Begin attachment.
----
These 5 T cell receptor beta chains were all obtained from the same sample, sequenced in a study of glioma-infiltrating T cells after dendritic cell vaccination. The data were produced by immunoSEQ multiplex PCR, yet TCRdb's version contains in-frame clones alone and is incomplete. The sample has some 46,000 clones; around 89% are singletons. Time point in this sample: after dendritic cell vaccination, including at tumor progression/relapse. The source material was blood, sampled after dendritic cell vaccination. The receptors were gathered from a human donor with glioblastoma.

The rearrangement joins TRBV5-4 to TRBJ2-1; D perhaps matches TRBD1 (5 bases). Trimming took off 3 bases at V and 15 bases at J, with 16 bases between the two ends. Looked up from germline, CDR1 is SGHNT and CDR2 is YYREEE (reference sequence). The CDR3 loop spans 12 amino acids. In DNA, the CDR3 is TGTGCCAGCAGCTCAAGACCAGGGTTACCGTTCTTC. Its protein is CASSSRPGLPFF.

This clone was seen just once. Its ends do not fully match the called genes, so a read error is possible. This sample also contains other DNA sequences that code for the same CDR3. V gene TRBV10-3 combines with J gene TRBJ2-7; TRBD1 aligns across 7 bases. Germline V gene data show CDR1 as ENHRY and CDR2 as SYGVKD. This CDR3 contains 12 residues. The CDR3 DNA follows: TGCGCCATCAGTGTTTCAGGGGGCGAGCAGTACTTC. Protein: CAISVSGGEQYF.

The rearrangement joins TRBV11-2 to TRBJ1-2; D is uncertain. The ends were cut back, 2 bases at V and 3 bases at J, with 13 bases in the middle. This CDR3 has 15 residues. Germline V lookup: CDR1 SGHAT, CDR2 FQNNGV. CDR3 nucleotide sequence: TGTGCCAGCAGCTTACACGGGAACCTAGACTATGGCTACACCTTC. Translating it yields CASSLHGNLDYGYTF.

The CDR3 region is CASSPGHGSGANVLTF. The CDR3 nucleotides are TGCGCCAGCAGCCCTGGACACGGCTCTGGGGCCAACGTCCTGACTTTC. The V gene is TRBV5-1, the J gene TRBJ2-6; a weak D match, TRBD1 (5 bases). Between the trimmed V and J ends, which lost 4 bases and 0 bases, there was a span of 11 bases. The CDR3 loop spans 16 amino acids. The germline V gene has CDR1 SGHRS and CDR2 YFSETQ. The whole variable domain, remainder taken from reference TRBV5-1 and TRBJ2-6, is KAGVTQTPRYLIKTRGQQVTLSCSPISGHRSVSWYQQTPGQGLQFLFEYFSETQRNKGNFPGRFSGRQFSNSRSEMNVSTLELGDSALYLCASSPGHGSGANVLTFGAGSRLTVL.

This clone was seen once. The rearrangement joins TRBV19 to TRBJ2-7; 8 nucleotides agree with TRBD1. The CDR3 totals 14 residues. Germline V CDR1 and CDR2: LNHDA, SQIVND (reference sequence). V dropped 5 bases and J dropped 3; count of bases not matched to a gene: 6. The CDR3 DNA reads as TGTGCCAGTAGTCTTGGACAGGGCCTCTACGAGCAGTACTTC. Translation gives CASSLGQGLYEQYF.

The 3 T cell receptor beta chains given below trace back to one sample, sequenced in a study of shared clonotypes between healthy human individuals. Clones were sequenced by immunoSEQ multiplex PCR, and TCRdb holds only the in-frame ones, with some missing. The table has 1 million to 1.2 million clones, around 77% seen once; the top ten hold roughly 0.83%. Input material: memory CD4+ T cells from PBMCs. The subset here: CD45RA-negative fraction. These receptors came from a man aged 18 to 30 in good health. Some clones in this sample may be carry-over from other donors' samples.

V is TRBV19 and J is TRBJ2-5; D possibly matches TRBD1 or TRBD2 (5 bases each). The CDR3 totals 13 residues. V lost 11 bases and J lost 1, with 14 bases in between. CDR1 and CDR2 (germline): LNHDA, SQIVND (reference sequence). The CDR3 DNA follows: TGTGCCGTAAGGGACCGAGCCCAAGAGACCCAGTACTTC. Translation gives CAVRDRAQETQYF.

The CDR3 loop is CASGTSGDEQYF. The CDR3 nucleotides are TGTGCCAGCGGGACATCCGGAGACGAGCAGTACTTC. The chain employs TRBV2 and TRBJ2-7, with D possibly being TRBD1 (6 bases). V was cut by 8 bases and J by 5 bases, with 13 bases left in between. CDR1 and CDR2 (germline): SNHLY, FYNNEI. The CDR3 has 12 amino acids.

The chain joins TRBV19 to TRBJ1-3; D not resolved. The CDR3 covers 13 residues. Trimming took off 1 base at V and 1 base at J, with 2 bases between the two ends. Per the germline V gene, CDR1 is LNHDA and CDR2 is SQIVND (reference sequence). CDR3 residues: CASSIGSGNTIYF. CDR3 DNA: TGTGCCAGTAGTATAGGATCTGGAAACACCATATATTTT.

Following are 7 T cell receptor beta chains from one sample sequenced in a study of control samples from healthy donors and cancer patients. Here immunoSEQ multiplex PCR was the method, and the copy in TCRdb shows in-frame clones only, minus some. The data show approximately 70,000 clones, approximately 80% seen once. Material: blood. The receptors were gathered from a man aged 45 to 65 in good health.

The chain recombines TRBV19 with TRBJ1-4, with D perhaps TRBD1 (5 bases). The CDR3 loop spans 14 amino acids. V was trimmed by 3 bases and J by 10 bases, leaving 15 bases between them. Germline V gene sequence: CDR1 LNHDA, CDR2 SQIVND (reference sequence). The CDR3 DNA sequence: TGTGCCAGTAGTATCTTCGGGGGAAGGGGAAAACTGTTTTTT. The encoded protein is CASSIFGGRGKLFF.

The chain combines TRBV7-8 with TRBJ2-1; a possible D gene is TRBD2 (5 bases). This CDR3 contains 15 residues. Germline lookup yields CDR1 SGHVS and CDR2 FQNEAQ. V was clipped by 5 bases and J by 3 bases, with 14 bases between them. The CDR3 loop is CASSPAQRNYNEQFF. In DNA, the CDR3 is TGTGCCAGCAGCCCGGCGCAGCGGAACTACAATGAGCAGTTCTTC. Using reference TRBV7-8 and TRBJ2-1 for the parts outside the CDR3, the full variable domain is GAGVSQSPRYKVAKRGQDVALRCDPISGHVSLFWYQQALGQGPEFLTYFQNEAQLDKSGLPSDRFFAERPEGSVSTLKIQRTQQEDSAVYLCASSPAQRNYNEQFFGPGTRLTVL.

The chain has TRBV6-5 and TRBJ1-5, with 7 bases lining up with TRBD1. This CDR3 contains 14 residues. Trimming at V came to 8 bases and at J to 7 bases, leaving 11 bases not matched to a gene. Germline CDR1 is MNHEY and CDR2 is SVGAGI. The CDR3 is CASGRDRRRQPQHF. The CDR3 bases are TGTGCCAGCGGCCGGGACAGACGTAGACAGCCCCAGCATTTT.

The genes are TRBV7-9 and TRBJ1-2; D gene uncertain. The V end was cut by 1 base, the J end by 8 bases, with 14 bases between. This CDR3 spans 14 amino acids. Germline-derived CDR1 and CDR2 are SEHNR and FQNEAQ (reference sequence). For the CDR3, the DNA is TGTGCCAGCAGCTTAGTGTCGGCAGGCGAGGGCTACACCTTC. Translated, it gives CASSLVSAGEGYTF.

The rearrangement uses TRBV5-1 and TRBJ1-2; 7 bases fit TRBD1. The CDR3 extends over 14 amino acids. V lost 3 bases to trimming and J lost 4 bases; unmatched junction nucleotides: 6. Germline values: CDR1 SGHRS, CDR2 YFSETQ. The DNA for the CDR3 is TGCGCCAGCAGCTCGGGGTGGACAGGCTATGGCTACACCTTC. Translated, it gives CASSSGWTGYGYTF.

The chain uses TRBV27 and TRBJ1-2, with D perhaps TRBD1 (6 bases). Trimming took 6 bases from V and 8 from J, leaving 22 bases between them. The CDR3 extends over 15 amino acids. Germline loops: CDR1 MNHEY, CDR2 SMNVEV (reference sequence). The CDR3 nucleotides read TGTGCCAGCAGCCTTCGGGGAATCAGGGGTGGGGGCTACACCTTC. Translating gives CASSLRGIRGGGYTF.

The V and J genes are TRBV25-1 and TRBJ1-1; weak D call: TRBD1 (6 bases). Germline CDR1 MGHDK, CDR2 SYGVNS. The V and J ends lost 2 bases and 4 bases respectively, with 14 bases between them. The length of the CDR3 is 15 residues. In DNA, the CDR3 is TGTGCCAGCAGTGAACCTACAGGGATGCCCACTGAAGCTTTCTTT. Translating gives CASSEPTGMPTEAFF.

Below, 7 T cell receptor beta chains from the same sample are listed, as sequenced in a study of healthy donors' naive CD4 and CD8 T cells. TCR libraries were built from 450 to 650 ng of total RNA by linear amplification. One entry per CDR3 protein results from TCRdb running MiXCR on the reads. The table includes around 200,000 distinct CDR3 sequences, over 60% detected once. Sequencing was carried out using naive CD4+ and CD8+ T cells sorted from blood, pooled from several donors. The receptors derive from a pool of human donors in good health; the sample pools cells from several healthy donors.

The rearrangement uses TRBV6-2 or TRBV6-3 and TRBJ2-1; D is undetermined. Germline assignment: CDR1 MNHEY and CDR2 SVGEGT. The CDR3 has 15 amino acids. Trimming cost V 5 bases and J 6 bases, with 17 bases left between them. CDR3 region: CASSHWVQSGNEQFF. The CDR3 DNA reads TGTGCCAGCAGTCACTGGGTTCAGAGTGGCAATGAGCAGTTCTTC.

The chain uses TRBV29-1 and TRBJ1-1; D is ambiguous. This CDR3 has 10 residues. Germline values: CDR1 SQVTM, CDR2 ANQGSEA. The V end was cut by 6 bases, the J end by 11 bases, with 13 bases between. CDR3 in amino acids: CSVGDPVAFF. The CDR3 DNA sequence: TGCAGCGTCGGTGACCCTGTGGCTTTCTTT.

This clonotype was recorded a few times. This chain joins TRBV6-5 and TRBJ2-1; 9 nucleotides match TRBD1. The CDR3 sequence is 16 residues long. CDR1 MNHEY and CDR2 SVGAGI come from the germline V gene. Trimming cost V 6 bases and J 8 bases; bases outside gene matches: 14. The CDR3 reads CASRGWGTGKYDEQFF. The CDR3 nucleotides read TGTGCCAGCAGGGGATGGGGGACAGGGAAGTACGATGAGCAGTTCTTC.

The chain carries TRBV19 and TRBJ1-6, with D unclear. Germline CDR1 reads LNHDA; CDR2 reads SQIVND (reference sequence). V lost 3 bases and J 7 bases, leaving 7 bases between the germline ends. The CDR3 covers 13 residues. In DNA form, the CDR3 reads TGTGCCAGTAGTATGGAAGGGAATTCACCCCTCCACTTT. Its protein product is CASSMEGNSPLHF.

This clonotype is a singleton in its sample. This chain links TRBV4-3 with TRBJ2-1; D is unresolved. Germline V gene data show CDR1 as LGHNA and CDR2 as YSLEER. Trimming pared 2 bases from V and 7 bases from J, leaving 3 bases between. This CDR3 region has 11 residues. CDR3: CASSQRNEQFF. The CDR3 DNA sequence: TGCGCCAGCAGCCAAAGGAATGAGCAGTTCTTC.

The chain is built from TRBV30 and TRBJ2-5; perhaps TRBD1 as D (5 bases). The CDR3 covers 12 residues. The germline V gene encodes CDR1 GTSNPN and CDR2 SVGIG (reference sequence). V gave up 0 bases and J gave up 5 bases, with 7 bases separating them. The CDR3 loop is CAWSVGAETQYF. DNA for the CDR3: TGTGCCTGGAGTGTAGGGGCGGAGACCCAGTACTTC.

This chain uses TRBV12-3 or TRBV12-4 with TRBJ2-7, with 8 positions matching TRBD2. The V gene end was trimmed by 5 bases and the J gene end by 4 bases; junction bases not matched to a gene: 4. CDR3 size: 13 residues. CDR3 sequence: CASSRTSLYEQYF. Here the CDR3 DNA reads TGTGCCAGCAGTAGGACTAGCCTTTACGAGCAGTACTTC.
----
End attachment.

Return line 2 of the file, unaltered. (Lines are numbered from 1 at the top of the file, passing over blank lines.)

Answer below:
The rearrangement joins TRBV5-4 to TRBJ2-1; D perhaps matches TRBD1 (5 bases). Trimming took off 3 bases at V and 15 bases at J, with 16 bases between the two ends. Looked up from germline, CDR1 is SGHNT and CDR2 is YYREEE (reference sequence). The CDR3 loop spans 12 amino acids. In DNA, the CDR3 is TGTGCCAGCAGCTCAAGACCAGGGTTACCGTTCTTC. Its protein is CASSSRPGLPFF.